Powered by NewsLook.com
Why Your Boss Should Let You Sleep In

Why Your Boss Should Let You Sleep In

Newsy (Dec. 17, 2014) According to research out of the University of Pennsylvania, waking up for work is the biggest factor that causes Americans to lose sleep. Video provided by Newsy
Powered by NewsLook.com

Search ScienceDaily

Number of stories in archives: 140,361

Find with keyword(s):
Enter a keyword or phrase to search ScienceDaily for related topics and research stories.

Save/Print:
Share:

Breaking News:

Strange & Offbeat Stories


Health & Medicine

Mind & Brain

Living & Well

In Other News

... from NewsDaily.com

Science News

Health News

Environment News

Technology News



Save/Print:
Share:

Free Subscriptions


Get the latest science news with ScienceDaily's free email newsletters, updated daily and weekly. Or view hourly updated newsfeeds in your RSS reader:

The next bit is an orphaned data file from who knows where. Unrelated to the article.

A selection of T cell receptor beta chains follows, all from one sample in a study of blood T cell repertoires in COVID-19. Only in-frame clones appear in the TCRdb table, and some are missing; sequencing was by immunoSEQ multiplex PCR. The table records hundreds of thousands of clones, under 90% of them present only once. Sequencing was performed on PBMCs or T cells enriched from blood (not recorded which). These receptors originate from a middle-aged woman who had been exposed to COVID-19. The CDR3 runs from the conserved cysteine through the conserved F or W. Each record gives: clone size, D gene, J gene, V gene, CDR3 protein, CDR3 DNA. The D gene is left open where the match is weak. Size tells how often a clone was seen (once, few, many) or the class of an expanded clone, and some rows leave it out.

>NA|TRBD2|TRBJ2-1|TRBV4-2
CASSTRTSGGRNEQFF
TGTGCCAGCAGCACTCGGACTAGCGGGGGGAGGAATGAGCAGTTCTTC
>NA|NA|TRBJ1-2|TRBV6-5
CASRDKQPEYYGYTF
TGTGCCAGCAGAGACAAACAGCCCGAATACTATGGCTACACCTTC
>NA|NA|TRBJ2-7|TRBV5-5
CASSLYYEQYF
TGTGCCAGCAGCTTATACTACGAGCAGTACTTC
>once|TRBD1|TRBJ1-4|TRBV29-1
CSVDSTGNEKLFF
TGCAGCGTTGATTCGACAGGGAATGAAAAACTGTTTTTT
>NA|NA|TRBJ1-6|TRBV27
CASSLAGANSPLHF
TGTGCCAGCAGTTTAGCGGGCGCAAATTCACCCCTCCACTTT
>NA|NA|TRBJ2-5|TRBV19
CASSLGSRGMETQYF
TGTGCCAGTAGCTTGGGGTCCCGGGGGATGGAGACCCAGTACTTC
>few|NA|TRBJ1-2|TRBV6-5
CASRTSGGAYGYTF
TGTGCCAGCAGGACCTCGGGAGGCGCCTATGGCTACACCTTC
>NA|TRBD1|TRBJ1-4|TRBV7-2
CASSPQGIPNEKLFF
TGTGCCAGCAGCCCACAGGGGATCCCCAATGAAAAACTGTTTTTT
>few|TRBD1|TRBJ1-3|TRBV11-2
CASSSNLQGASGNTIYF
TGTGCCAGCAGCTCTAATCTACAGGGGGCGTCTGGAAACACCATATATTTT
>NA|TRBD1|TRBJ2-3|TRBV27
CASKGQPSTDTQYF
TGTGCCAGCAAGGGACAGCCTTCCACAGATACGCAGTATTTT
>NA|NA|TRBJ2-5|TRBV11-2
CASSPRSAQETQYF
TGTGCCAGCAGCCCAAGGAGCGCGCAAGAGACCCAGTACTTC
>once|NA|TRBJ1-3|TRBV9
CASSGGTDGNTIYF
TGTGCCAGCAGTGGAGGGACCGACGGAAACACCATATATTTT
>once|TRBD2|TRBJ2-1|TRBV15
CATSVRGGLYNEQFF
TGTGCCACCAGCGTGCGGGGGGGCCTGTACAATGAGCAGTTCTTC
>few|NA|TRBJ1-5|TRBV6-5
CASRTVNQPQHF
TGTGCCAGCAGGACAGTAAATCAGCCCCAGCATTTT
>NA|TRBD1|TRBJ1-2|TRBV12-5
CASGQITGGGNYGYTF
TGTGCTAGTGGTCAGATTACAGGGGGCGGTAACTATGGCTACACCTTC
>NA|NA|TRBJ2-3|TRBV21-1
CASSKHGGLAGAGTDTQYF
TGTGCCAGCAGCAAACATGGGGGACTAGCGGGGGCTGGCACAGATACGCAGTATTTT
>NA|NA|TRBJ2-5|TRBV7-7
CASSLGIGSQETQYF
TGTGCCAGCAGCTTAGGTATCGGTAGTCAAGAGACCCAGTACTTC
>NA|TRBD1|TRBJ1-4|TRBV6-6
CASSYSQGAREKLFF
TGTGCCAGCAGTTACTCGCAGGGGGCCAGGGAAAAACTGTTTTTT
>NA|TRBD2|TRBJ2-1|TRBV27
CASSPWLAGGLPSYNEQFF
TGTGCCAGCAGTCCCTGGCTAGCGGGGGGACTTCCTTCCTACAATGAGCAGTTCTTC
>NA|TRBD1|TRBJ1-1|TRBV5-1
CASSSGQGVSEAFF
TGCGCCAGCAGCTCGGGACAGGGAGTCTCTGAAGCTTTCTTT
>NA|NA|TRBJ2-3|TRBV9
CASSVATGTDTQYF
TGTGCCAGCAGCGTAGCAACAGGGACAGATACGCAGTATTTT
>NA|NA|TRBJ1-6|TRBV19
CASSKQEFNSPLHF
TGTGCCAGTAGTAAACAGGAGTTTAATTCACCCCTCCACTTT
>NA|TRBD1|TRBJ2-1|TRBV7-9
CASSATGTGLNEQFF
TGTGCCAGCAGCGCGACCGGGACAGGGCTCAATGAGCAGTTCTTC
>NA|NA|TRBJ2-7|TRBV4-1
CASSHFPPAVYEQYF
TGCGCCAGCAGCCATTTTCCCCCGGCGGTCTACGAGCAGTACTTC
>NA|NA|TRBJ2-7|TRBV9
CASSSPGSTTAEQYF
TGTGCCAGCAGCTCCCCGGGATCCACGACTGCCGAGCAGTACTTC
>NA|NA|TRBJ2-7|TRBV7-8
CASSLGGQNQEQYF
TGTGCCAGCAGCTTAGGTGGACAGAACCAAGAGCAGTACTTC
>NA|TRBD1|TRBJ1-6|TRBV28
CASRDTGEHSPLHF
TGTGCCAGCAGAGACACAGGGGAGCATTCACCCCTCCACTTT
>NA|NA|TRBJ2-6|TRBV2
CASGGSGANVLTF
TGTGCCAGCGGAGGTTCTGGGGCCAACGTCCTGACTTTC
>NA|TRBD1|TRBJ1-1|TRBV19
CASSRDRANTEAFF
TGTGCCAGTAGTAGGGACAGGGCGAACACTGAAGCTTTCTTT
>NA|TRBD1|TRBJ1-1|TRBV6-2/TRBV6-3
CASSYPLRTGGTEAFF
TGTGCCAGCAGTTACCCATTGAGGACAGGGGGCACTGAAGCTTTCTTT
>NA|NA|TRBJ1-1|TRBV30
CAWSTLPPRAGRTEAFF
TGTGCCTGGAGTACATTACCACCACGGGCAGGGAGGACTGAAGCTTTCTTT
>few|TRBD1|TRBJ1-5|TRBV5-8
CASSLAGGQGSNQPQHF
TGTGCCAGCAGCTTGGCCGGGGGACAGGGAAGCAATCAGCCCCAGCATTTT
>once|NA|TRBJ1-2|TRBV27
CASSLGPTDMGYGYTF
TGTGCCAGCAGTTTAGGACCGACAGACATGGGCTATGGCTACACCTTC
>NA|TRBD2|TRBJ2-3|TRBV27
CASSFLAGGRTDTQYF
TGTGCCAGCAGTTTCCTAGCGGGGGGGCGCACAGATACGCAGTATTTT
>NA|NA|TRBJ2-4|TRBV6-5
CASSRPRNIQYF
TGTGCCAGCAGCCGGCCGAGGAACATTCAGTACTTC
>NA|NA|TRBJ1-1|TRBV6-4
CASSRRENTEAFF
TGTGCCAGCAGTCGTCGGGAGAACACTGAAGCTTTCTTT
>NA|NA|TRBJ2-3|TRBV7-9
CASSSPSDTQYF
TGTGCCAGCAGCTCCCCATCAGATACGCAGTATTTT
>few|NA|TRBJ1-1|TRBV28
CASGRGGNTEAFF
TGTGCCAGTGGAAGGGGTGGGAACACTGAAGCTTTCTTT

Get Social & Mobile


Keep up to date with the latest news from ScienceDaily via social networks and mobile apps:

Have Feedback?


Tell us what you think of ScienceDaily -- we welcome both positive and negative comments. Have any problems using the site? Questions?
Mobile: iPhone Android Web
Follow: Facebook Twitter Google+
Subscribe: RSS Feeds Email Newsletters
Latest Headlines Health & Medicine Mind & Brain Space & Time Matter & Energy Computers & Math Plants & Animals Earth & Climate Fossils & Ruins